It’s hard to think of something more iconic of the American West than the buffalo. Millions used to roam over a majority of the country. After being almost wiped out, they are now confined mostly to National Parks, such as Yellowstone, and wildlife refuges in a handful of states.
Buffalo (bison) are an important part of Native American history and culture. Through the work of the Wind River Tribal Buffalo Initiative in 2016, the Eastern Shoshone tribe along with the National Wildlife Federation released 10 buffalo onto the Wind River Indian Reservation, which surrounds Riverton, WY. Since then, the population has grown through additional relocations and births.
It had been over 130 years since the last buffalo was seen in the valley. Bringing them back is not only the ecological restoration of a vital species, but also restoration of cultural heritage. Historically, the buffalo are deeply tied to both tribes of the Wind River Reservation, the Eastern Shoshone and the Northern Arapaho. They were an essential part of their diet, lifestyle, and ceremonial belief systems and customs.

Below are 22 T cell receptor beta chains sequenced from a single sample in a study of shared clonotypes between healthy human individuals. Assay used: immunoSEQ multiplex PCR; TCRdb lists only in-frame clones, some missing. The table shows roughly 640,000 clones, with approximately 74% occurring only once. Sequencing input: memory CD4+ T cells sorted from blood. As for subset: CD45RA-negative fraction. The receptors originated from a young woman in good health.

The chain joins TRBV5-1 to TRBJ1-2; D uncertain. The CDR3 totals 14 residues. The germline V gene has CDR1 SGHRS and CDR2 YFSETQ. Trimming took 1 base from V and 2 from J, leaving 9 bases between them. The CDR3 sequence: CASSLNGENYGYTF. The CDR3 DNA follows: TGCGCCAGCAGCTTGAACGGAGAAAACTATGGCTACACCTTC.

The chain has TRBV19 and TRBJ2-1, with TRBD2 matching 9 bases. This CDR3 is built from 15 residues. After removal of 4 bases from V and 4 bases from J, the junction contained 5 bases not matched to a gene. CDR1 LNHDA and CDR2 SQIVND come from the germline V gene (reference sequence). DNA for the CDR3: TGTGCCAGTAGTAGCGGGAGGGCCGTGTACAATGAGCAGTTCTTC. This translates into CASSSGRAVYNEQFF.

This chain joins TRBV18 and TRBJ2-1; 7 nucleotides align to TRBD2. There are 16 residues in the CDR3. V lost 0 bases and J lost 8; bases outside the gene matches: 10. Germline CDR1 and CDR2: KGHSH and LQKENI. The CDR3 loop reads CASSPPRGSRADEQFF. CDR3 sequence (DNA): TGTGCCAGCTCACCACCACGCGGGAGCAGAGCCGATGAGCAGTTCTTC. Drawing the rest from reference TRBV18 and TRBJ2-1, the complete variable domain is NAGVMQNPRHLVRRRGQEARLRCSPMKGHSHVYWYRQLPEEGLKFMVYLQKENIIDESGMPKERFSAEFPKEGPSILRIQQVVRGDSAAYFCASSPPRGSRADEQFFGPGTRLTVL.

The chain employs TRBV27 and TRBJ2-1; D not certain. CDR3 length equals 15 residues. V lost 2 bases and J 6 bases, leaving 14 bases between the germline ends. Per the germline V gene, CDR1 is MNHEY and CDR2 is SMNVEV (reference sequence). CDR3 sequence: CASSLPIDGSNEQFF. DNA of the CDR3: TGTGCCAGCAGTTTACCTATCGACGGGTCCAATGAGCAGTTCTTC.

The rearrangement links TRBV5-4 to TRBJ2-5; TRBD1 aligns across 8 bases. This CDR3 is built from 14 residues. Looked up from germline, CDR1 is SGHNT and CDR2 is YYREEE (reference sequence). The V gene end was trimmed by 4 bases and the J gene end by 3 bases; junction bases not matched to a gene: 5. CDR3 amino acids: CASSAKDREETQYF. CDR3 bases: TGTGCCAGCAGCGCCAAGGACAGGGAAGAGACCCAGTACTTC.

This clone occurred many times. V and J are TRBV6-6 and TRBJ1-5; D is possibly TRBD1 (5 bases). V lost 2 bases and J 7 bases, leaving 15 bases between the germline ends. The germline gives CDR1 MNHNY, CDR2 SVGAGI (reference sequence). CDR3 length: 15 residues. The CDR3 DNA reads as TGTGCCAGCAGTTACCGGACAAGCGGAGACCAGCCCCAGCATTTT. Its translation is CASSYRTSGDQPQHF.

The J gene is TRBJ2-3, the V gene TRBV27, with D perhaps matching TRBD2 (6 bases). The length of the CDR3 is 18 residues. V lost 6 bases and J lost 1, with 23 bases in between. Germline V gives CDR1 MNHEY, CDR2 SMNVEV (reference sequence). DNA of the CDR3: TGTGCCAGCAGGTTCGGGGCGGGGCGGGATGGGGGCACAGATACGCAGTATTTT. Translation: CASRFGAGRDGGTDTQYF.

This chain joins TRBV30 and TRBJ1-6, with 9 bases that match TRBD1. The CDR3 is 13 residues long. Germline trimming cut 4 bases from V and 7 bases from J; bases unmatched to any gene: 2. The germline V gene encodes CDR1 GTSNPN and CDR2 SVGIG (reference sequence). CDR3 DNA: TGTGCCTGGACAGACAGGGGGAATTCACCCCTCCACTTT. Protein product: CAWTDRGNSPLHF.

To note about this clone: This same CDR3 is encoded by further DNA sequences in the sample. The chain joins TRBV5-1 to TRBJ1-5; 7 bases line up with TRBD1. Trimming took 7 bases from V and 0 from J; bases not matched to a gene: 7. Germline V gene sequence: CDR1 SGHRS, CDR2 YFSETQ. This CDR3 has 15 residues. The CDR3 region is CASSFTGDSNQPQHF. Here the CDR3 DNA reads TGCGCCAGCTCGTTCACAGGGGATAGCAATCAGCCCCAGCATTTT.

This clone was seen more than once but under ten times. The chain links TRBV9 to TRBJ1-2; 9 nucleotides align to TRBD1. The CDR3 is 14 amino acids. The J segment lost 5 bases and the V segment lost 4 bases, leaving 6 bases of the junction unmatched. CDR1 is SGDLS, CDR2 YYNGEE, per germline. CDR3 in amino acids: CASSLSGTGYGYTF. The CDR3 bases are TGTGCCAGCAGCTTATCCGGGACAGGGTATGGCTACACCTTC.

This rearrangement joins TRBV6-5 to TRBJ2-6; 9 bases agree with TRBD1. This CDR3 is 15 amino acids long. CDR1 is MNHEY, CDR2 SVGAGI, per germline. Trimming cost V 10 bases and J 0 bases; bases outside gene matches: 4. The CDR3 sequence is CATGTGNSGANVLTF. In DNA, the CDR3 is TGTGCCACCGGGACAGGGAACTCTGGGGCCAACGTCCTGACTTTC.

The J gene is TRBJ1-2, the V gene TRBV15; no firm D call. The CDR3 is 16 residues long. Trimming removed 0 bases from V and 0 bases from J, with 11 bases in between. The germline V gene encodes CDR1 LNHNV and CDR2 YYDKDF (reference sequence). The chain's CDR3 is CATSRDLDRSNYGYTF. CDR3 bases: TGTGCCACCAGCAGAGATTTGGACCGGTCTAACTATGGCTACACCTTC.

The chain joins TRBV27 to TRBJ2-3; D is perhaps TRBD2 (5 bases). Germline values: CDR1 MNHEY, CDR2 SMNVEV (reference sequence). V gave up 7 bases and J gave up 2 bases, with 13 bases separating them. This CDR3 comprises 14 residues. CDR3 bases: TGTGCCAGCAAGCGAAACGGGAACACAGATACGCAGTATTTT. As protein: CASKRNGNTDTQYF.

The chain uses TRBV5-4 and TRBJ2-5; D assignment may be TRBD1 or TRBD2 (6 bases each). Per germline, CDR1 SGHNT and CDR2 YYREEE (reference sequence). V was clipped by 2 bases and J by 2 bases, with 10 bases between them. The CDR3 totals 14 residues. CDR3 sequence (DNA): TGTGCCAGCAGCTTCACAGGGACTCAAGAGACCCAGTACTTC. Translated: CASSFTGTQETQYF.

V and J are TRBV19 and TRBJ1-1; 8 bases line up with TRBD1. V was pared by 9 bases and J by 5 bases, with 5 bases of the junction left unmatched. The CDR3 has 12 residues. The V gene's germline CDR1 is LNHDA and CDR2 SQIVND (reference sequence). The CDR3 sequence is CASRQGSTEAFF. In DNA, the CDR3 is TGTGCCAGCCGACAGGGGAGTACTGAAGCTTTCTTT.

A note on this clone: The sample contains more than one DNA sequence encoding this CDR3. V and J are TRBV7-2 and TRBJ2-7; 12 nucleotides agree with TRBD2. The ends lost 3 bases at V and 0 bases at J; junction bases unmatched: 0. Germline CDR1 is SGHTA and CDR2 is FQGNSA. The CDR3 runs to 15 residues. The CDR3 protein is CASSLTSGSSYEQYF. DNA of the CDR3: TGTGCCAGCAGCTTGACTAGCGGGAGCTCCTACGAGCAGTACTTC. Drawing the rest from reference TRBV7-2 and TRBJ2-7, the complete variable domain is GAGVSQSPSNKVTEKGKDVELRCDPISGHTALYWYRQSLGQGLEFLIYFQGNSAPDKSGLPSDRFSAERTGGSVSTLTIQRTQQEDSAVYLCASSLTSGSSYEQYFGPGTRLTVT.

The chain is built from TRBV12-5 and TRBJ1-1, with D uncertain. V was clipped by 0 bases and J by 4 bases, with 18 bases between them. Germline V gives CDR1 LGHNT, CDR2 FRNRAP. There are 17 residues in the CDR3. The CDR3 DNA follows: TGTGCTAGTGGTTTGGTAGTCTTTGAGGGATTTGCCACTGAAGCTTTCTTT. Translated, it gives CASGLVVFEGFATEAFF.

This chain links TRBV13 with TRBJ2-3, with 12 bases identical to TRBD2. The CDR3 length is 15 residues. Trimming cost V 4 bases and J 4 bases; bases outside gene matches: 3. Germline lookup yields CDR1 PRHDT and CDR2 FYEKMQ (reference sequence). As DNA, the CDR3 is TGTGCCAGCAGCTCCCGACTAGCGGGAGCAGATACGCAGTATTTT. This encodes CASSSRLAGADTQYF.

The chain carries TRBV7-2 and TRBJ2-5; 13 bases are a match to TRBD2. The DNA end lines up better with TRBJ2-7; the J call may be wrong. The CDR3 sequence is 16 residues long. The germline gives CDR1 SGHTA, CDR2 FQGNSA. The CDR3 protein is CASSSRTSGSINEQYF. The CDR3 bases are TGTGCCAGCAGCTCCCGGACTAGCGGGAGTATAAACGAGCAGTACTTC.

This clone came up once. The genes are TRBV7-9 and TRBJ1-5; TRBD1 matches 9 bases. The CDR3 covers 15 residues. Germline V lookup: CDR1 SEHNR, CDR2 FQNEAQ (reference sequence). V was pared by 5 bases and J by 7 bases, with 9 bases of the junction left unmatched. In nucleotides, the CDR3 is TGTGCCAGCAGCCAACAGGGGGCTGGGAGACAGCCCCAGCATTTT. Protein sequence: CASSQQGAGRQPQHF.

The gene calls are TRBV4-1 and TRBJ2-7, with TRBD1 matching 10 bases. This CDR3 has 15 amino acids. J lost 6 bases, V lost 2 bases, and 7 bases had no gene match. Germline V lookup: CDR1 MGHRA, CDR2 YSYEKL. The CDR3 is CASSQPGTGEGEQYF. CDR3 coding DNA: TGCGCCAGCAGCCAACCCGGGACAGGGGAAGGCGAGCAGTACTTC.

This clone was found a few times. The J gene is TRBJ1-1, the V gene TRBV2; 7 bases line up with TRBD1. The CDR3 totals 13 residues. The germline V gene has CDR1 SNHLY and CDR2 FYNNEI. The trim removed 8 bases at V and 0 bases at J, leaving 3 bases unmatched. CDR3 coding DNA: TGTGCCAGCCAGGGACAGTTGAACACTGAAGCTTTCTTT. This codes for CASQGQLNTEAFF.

Buffalo are a keystone species, meaning they benefit many other plants and animals that are native to the area. The Wind River Tribal Buffalo Initiative focuses on land acquisition, buffalo management, and community education. The reintroduction of buffalo to Eastern Shoshone lands is a huge achievement considering all the obstacles that had to be overcome from economic and environmental considerations to community involvement and funding. For many, seeing wild buffalo again brings to life the stories passed down by their families for generations.
From wild horses and bighorn sheep to pristine fishing and natural beauty, Wyoming wildlife is unparalleled. Hopefully soon, seeing buffalo near Riverton, Wyoming in the Wind River Valley will not be considered unusual as they take their place again on the land they once roamed.